Sunday, January 11, 2015

Farewell to two good men

I read some obituaries with great interest. Recently, the deaths of two unrelated men, Mario Cuomo and Edward Herrmann, moved me in different ways even though I did not know either man or know a great deal about them.

About Cuomo, I felt some sadness that this two-term Governor of New York, called by Peter Steinfels "thoughtful, brilliant, and gifted" with great skills in building consensus, did not serve his country more broadly.  I remember him from two key speeches he made in 1984: one to the Democratic national convention, the other at Notre Dame, in which he called for some ways for Catholics divided over the abortion issue to find common ground.

In articulating a defense of his controversial pro-abortion rights view, Cuomo tried to find, in the words of E. J. Dionne, some basic agreement with those with whom he disagreed. The sadness is that he did not follow through on the conversation he called for on the relation of public and private morality in American society. So, too, in politics, he could have done more to avoid polarization in the Democratic party and, if he had been less "difficult," he apparently could have served nobly on the Supreme Court, going head-to-head with Antonin Scalia.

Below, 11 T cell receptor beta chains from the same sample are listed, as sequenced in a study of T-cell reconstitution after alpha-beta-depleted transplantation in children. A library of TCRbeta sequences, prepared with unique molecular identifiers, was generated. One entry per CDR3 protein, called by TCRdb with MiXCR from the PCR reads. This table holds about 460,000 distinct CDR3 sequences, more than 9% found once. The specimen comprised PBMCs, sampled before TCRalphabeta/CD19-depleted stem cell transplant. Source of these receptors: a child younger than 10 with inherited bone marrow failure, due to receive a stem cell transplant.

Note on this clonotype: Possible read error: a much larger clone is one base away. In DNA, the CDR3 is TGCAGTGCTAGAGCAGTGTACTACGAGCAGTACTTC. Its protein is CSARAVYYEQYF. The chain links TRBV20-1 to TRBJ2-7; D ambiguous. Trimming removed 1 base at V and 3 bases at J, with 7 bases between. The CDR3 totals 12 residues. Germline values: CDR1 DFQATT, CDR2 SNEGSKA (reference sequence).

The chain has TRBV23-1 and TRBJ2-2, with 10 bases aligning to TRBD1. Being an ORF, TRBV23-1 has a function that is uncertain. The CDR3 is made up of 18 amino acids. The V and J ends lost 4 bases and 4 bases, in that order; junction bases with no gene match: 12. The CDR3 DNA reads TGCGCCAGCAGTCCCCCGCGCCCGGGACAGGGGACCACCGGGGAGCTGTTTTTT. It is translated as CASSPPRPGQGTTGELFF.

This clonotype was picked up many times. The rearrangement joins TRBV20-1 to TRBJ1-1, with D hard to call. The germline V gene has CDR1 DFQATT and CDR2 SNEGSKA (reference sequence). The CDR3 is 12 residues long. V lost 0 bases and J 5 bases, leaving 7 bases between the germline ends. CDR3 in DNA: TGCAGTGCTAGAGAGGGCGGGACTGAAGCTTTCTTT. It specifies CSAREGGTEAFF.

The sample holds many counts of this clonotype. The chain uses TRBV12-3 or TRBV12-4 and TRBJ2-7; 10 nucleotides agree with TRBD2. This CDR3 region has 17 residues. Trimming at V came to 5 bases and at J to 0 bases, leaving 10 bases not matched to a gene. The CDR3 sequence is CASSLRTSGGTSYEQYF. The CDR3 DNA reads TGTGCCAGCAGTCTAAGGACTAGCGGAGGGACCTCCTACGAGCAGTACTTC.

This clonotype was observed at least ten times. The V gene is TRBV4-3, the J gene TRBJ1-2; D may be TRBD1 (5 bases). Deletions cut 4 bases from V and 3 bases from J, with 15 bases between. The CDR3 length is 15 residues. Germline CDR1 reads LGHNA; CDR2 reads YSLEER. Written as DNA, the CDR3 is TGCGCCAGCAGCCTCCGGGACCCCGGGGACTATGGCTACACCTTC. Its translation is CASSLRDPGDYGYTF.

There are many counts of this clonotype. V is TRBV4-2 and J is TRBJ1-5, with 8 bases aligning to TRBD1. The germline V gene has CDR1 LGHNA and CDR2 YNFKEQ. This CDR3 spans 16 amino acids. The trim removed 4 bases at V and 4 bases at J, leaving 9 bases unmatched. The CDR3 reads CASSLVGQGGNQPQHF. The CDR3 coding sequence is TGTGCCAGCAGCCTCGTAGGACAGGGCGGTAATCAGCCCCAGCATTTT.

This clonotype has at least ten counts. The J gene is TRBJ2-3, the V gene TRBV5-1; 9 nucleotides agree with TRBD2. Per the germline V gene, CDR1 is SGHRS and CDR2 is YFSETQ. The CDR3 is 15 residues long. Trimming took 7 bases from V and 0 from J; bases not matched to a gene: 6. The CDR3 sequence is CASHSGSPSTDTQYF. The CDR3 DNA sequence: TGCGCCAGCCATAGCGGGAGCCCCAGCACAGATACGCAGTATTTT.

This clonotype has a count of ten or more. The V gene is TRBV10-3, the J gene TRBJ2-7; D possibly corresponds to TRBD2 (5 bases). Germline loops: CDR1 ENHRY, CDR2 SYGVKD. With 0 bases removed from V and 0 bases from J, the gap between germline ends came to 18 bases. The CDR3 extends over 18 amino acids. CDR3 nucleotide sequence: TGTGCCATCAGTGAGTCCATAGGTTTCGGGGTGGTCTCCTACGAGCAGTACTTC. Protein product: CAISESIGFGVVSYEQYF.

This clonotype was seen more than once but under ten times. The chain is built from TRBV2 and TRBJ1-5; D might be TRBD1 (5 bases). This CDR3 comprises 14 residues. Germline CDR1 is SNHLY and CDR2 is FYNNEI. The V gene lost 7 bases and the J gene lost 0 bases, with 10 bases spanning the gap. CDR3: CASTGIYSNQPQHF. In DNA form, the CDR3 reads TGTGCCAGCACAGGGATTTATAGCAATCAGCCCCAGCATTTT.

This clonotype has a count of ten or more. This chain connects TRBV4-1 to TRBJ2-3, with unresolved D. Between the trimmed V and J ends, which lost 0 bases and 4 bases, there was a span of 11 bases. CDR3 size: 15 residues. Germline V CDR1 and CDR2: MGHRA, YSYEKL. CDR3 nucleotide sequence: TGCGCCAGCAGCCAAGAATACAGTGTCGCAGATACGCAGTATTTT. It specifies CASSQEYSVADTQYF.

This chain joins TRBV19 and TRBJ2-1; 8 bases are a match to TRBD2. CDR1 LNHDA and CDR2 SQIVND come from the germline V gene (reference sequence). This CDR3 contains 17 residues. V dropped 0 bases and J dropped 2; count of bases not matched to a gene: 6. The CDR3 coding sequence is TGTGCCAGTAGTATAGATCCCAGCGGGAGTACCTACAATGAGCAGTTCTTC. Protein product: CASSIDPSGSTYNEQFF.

But, like a blazing comet, Cuomo the public intellectual faded from public view, retiring to a life of writing.  Who today can express as he could the complexity of the Catholic tradition in U.S. society?  Still, I am grateful for his life, for the many good things he did.

Cuomo was 82. The actor Edward Herrmann was only 71. I remember his portrayal of FDR and other notable figures, admiring his patrician air and his versatility as an actor. I would have ignored his obituary except for a telling quote about the relation between his art and his faith (he was a Catholic convert). I will save this whenever I encounter an argument about the existence of God.

He was writing here about acting and other arts, but the statement applies to the art of living.  "We don't begin with reason, we begin with feeling and insight.  All of life is 99 percent irrational. Reason is nothing compared to God's love. That's what makes us who we are. Reason is the first thing that should be dropped when you start exploring the spirit. . . ."

Words worth remembering.

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